The 2016 Olympics are sneaking up on us quickly and golf’s reintroduction to the Games has been less-than-ideal. From big-name stars taking themselves out of the running to a former World Anti-Doping Agency chief declaring that the sport has a doping problem, golf’s return to the world’s largest sporting stage has been marred by controversy.
On Wednesday, a little more gasoline was tossed on that fire when WADA released its 2014 Anti-Doping Rules Violation Report, which contained information that six violations of doping had taken place at International Golf Federation-sanctioned events.
Golfers from France, Italy, South Korea and South Africa were sanctioned for unspecified violations of World Anti-Doping Code, of which the IGF, the organization recognized by the International Olympic Committee as the official world governing body for golf, is a signatory.
The PGA Tour, it should be noted, does not fall under WADA’s mandate, so none of those samples could have originated from Tour-administered tests.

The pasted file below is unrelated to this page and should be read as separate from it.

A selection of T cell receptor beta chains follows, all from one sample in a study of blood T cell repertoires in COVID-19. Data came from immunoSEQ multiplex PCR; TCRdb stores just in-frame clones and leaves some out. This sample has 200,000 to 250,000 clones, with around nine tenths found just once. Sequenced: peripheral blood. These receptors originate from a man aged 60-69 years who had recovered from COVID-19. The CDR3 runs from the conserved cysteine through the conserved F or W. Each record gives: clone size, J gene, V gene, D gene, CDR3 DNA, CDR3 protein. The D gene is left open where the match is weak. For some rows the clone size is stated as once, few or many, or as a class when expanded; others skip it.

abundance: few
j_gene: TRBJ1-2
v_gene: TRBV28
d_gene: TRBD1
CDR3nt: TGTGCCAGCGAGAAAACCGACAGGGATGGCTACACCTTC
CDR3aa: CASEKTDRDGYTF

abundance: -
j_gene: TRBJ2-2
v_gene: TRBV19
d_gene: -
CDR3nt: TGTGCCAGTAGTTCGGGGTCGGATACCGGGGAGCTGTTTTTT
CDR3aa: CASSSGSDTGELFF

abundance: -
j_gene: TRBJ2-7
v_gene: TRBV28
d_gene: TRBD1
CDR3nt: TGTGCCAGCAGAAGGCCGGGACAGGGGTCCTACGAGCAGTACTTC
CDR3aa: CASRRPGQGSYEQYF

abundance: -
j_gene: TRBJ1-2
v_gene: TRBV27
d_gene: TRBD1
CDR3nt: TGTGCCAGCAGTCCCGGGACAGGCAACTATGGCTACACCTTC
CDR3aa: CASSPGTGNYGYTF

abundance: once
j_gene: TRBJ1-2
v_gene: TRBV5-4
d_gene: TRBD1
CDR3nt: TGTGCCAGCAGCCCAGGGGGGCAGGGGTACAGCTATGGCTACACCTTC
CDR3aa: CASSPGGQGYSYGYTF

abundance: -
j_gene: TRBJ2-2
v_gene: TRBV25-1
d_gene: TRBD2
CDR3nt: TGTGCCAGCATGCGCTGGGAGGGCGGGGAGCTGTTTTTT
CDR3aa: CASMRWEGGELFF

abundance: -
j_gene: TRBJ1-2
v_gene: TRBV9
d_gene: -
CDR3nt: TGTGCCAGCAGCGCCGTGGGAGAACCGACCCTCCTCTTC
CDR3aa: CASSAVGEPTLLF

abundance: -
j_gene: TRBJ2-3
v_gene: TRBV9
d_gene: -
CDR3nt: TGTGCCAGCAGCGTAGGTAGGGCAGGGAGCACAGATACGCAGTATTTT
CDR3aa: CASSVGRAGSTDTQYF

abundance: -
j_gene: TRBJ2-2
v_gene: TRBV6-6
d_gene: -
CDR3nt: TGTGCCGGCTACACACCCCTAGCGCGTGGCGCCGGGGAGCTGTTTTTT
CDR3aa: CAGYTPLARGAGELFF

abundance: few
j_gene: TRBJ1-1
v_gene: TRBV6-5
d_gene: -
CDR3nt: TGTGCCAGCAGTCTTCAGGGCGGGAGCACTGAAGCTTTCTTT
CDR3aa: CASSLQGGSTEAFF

Italy was the biggest offender, with three golfers sanctioned, two of whom tested positive for a prohibited substance and a third who was caught through non-analytical means.
WADA spokesman Ben Nichols said those numbers reflect a shift in the organization’s strategy.
“The report shows us that as well as sanctions derived from urine and blood testing, there are a significant number of ‘evidence-based intelligence’ rule violations,” Nichols said. “This goes to show that we no longer just rely on scientific testing in anti-doping, and there is an increasing number of ways for dopers to be caught. This sends a strong message to those contemplating doping.”
Drug testing for the 2016 Games will commence on May 6. The WADA-sanctioned tests are much more stringent than those employed currently by the PGA Tour.